I cooked for my whole family over the holidays; I served my infused vodka, I made food using stuff from my CSA basket and they all loved it. You have to come at people with what they like and what they're familiar with. For example, my mom loves shopping, so I took her shopping at the Hollywood farmers' market. The day stopped being about our differing opinions and beliefs and it started being about food.
No arguing, just, "Oh my god, did you taste that peach? That peach was amazing. Let's buy those peaches and make something out of them."
Many people argue that the average American family doesn't have the time or money to cook from scratch, buy local, shop at farmers' markets, etc. What's your opinion on that? It's true and it isn't. Look, you don't have to make everything from scratch and do it every single day, but why not try to do it once a week or once a month? Why not?
Why not bake your own bread or make your own jam? Why not take your kids to the farmers' market? Sure, a carton of blueberries may cost $3.75, but the stuff you're getting at the grocery store comes from who-knows-where and it's filled with pesticides. You have to try. Saying you don't have the money or don't have the time doesn't cut it anymore.
Let's talk about your products. Where do you make your preserves and what else are you working on lately? I spend every Monday, Tuesday, and Thursday canning from a commercial kitchen. On February 12th myself, Evan Kleiman, and urban farmer Kazi Pitelka will be holding a citrus celebration at Altadena Urban Farm. We'll explore the orchard and afterwards, everyone will learn how to make a basic marmalade, citrus liqueur, and dry spice mixtures. Evan and I are also talking about teaching a cocktail class at the Urban Crafts Center in Santa Monica in March.
What are your most popular preserves and where can people find your Backyard in a Jar line? People seem to love my basil jelly and peach habanero preserves. Right now you can buy my preserves from my store in Santa Ana and at Patchwork, the arts and crafts festival I started with my niece. In a few weeks I'll have a website for the preserves and people will be able to place orders online.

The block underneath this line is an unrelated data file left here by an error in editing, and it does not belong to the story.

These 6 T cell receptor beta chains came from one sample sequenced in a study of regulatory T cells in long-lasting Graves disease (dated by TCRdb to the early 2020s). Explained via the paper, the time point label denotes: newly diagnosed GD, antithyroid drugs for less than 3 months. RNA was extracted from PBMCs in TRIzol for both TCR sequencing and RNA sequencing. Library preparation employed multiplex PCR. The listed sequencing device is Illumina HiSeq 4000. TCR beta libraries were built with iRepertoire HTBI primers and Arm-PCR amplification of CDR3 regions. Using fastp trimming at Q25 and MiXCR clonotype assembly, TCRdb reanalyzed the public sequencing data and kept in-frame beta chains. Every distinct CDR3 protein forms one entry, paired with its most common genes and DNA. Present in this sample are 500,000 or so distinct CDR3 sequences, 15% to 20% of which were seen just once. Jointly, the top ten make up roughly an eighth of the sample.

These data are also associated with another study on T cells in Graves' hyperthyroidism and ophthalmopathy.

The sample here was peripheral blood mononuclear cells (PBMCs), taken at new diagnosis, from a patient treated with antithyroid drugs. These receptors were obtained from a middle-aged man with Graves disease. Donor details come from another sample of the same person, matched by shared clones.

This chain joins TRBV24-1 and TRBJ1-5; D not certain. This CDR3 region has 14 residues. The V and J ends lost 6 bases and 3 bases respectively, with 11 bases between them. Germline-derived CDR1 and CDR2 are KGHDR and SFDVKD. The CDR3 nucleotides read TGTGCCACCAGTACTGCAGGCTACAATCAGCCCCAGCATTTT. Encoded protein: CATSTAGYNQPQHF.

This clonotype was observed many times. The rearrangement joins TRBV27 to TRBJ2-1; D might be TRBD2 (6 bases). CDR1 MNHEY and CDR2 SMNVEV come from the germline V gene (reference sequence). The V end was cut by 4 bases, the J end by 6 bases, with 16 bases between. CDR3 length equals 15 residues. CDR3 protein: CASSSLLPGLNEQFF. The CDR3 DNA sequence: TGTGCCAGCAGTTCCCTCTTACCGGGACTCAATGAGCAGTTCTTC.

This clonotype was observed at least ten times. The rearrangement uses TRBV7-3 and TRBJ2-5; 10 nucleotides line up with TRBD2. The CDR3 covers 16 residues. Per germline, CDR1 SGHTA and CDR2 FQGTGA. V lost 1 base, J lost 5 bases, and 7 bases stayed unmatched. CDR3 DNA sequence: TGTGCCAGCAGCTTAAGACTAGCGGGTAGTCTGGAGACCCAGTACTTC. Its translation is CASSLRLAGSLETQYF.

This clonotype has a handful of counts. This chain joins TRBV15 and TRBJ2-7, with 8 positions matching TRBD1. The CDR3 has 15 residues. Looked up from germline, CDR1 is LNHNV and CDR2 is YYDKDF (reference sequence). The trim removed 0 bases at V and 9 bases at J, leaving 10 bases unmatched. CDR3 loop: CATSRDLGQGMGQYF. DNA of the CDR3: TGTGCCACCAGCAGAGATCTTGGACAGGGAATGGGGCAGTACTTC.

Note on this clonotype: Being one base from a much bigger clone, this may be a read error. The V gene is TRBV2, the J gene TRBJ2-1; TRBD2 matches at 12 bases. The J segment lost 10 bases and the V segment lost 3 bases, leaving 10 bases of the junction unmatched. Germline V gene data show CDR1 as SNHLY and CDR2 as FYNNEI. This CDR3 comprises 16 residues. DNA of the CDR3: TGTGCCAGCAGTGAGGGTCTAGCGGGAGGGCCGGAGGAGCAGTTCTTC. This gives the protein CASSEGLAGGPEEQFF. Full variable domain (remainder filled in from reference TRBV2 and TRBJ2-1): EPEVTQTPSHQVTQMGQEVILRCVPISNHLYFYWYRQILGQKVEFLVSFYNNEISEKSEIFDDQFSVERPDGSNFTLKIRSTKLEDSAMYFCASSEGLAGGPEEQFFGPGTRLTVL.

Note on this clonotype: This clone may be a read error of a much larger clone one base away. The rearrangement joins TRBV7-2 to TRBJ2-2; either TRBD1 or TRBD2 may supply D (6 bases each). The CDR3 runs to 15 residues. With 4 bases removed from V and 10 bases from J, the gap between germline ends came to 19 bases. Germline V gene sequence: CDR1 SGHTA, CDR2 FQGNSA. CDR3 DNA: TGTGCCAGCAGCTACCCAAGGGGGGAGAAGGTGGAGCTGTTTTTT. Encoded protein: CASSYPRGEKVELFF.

This year I'm really going to get this business off the ground. There are quite a few Los Angeles restaurants who've expressed interest in serving my preserves as part of cheese platters, so I'll be doing that and getting the word out on the Jam Van.
What is the Jam Van? My boyfriend and I recently restored a 1968 VW bus, so I'm going to use that as a mobile jam and pickle shop. I'm really excited about it. It's sort of a pop-up-shop and food truck all in one. There's an awning and a tasting area and people are really responding to it, so hopefully this year you'll be able to buy everything Backyard in a Jar offers from the Jam Van, including new flavors I'm working on, like lavender.
A lot of people are afraid to preserve food at home because of everything that could go wrong. What do you recommend for them? Taking a class is the best way to start. You'll learn about all of the safety precautions you should take, the science behind it all, and you'll usually walk away with a few recipes. I charge $75 for a class that usually lasts around three and a half hours, covering everything extensively and answering all of your questions.
I often teach classes out of my home. It's better than learning in an industrial kitchen because once you're on your own, you'll be canning in your home and not using professional equipment. At the end of the class, you take a crate of your own preserves home.
What people really need to know is that their preserves will taste a thousand times better than anything they're buying at the supermarket. Honestly, that stuff is crap. They're filled with chemicals and dyes to help them look normal and hide the fact that they were made with ingredients that weren't fresh.
Just stop being afraid and try it. I promise, you'll never go back.